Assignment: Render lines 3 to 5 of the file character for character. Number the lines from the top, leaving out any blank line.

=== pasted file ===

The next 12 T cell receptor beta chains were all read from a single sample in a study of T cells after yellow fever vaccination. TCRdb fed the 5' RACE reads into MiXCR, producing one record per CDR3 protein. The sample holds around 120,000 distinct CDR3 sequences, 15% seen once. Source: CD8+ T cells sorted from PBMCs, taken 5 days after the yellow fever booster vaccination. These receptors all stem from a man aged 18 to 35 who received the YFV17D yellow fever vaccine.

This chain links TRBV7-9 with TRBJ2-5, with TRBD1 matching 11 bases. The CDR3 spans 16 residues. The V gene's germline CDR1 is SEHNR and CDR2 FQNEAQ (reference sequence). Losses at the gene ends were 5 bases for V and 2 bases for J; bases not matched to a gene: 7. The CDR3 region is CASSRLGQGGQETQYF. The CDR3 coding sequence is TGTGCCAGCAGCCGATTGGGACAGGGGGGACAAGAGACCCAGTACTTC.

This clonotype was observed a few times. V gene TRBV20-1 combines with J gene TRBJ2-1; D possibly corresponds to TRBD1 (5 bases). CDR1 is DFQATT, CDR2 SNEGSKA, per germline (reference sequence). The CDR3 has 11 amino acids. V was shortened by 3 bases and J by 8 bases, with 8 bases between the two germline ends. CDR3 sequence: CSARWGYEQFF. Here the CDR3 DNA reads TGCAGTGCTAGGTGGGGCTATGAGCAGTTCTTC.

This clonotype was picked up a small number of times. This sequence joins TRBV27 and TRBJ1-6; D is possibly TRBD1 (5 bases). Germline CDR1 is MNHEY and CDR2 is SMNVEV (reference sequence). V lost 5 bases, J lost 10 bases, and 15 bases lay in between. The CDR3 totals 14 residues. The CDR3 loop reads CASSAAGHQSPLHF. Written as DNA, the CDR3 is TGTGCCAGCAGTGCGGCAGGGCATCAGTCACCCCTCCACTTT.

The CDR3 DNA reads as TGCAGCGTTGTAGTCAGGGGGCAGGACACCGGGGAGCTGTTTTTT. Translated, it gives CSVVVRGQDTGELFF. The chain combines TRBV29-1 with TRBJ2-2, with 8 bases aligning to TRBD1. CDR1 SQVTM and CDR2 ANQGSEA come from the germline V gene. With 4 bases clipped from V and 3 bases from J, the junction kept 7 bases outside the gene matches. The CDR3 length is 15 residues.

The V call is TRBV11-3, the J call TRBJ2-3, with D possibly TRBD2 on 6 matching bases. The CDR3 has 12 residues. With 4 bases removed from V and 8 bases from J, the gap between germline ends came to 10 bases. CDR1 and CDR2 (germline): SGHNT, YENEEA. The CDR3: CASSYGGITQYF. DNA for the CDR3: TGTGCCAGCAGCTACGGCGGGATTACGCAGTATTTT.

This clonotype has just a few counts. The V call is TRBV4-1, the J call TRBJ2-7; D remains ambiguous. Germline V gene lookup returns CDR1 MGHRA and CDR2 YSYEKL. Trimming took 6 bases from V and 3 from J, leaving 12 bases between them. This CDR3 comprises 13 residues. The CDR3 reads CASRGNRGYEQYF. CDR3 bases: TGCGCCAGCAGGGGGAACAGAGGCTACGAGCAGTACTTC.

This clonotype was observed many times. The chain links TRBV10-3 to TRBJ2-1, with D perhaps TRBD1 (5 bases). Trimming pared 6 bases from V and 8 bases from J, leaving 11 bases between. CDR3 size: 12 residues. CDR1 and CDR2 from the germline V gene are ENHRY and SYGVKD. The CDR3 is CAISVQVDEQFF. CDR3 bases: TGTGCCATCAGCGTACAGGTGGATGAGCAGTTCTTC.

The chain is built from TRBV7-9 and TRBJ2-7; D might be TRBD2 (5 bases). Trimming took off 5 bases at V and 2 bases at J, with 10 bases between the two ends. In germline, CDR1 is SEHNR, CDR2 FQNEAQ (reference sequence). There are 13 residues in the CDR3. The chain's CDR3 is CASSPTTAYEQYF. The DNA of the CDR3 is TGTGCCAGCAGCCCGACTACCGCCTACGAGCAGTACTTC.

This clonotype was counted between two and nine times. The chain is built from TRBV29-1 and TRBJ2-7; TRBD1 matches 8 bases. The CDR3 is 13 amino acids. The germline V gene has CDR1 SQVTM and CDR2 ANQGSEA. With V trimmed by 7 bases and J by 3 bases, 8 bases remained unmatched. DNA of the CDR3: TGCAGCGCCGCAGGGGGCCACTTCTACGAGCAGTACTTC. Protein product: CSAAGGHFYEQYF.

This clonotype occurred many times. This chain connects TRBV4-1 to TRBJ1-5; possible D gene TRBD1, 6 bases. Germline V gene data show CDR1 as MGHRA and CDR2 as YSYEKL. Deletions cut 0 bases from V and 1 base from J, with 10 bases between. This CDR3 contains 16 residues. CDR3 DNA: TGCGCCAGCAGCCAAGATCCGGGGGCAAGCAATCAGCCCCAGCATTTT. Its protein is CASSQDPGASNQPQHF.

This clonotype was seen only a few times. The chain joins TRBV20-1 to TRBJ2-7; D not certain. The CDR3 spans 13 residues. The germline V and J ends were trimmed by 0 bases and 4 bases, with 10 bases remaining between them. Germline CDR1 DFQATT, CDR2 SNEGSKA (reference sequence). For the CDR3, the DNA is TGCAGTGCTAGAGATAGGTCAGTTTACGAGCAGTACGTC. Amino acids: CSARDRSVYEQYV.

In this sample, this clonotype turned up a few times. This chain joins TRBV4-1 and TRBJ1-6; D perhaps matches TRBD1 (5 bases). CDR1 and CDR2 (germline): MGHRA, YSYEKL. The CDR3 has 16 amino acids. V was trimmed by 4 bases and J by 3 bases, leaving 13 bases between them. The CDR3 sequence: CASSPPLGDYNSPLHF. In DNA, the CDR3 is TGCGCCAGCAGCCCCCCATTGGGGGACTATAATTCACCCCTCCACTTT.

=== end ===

This clonotype was observed a few times. V gene TRBV20-1 combines with J gene TRBJ2-1; D possibly corresponds to TRBD1 (5 bases). CDR1 is DFQATT, CDR2 SNEGSKA, per germline (reference sequence). The CDR3 has 11 amino acids. V was shortened by 3 bases and J by 8 bases, with 8 bases between the two germline ends. CDR3 sequence: CSARWGYEQFF. Here the CDR3 DNA reads TGCAGTGCTAGGTGGGGCTATGAGCAGTTCTTC.

This clonotype was picked up a small number of times. This sequence joins TRBV27 and TRBJ1-6; D is possibly TRBD1 (5 bases). Germline CDR1 is MNHEY and CDR2 is SMNVEV (reference sequence). V lost 5 bases, J lost 10 bases, and 15 bases lay in between. The CDR3 totals 14 residues. The CDR3 loop reads CASSAAGHQSPLHF. Written as DNA, the CDR3 is TGTGCCAGCAGTGCGGCAGGGCATCAGTCACCCCTCCACTTT.

The CDR3 DNA reads as TGCAGCGTTGTAGTCAGGGGGCAGGACACCGGGGAGCTGTTTTTT. Translated, it gives CSVVVRGQDTGELFF. The chain combines TRBV29-1 with TRBJ2-2, with 8 bases aligning to TRBD1. CDR1 SQVTM and CDR2 ANQGSEA come from the germline V gene. With 4 bases clipped from V and 3 bases from J, the junction kept 7 bases outside the gene matches. The CDR3 length is 15 residues.